As Good As Dead
I don’t remember everything about yesterday, but I remember the grain of the panelling in my bedroom from 35 years ago the night I sat in there, terrified, believing I was as good as dead.
My step-dad was a convicted killer. He served 10 years prison for manslaughter before he met my mom. My mom was not emotional stable and she loved weaving his story into her story. His story made people shake their heads with wonder and that brought her great delight. Together, they were a powder keg with a lit fuse and you just sat back to watch for when it would blow. Both alcoholics, both deeply damaged and both unable to cope well with life, I got front row seats to their insanity in my early teens.
For the most part, his violent outbursts were directed at objects, not us. The dishes, walls and doors took the brunt of his fists and, they were often demolished in the wake of his anger. I learned quickly to stay silent, sneak out of the door and run. I also learned quickly that my mother would pack us up over and over again, only to stay when he would plead and promise to never be that violent again. He would be “good” for a few days and then the verbal abuse would start again and then, the rage. I believed my mom when she said he would never touch me until the night I couldn’t believe her anymore.
Let me start off by saying, he never did lay a hand on me. He yelled at me and terrified me, but he never did touch me. On the night I’m talking about, we had been at a BBQ for the day. We were having fun hanging out as families in the hills of northern Pennsylvania. As with most get togethers like this, adults drank all day long. At some point, my stepdad and a few other guys disappeared for a while. When they came back to the group, it was dark and we all started heading home. I was 14 years old and during the ride home, he started telling my mom it was time for me to learn to drive. He had decided that night, in the backwoods, was the perfect setting and so he was going to pull over so that he could teach me how to drive. My heart was racing and my stomach was clenched tight. The last thing in the world I wanted to do in that moment was be in the front seat with him. And I certainly didn’t want to learn to drive. They argued and yelled about me. He called me a baby and too protected, she called him a name and told him to stop. I can still see the headlights lighting the gravel road ahead of us.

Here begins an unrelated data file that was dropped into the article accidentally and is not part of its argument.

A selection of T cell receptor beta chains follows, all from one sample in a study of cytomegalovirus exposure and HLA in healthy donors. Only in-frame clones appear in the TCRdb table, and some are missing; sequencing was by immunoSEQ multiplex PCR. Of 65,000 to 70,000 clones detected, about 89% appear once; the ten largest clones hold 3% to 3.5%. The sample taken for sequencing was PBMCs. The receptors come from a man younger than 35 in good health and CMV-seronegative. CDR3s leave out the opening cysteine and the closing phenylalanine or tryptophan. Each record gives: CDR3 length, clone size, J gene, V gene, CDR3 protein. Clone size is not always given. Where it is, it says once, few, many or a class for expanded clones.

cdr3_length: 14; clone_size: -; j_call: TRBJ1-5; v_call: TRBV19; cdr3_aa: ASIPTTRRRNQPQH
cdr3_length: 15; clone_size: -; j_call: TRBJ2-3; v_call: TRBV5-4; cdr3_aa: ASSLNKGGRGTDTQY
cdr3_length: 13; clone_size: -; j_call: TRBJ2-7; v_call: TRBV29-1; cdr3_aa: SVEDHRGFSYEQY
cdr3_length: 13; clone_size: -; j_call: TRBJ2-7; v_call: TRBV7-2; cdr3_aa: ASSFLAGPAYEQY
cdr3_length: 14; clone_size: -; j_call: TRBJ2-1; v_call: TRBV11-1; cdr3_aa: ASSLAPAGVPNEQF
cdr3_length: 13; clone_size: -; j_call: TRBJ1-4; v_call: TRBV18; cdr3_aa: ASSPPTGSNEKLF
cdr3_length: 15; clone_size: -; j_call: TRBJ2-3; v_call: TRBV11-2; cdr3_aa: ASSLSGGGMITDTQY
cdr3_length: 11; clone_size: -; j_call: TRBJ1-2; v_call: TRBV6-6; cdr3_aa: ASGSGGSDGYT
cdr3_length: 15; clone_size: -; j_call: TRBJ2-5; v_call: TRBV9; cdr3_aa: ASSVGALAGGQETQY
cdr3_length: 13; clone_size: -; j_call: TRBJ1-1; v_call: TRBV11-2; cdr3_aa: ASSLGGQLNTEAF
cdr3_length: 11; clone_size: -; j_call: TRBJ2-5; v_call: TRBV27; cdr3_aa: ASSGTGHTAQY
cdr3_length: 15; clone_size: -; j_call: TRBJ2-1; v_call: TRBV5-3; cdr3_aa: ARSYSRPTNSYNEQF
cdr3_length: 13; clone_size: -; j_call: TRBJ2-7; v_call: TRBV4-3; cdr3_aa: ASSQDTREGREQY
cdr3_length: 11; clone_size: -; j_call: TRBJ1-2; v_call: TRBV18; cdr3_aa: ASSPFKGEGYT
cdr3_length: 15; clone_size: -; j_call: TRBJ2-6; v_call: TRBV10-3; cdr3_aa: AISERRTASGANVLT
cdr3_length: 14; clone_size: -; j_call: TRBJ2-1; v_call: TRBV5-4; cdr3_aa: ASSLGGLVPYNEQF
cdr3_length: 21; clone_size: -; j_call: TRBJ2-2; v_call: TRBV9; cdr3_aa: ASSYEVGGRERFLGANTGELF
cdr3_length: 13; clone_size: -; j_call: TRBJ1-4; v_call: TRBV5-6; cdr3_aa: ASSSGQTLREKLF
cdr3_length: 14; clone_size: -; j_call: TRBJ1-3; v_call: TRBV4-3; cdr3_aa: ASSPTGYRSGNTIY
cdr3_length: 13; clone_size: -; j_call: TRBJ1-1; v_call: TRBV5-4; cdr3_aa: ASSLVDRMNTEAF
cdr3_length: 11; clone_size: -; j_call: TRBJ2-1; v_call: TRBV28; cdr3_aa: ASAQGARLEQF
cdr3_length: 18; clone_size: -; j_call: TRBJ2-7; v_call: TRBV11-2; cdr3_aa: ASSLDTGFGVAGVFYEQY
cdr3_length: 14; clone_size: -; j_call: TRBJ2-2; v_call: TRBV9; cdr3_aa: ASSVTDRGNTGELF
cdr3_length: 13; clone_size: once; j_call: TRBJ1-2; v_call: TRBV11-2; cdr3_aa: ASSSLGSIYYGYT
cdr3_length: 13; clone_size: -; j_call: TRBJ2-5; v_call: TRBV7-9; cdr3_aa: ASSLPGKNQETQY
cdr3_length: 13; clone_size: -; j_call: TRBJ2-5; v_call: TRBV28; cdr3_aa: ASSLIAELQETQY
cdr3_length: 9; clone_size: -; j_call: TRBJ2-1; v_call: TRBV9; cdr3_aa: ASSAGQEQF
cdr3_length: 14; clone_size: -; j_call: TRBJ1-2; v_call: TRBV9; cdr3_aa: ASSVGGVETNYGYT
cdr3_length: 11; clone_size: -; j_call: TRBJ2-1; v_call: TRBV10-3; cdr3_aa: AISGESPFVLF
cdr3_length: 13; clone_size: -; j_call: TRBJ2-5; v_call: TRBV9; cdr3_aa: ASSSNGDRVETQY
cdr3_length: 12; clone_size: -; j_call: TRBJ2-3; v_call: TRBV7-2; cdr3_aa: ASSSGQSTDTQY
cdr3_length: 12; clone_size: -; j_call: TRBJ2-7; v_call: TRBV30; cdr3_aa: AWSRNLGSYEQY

When we got home, the fight started again. We lived in a single-wide trailer so their fights were never secret. He was always unpredictable but that night felt different. It was like he turned from his usual rage to pure evil. He was darker than ever before and I was terrified. I sat in my room hearing them fight about me. My heart was beating so loudly in my head, I was certain he would hear it so I put my pillow over my chest and hugged it tightly. You see, I wasn’t able to do my normal, I couldn’t sneak out and run this time. I was trapped.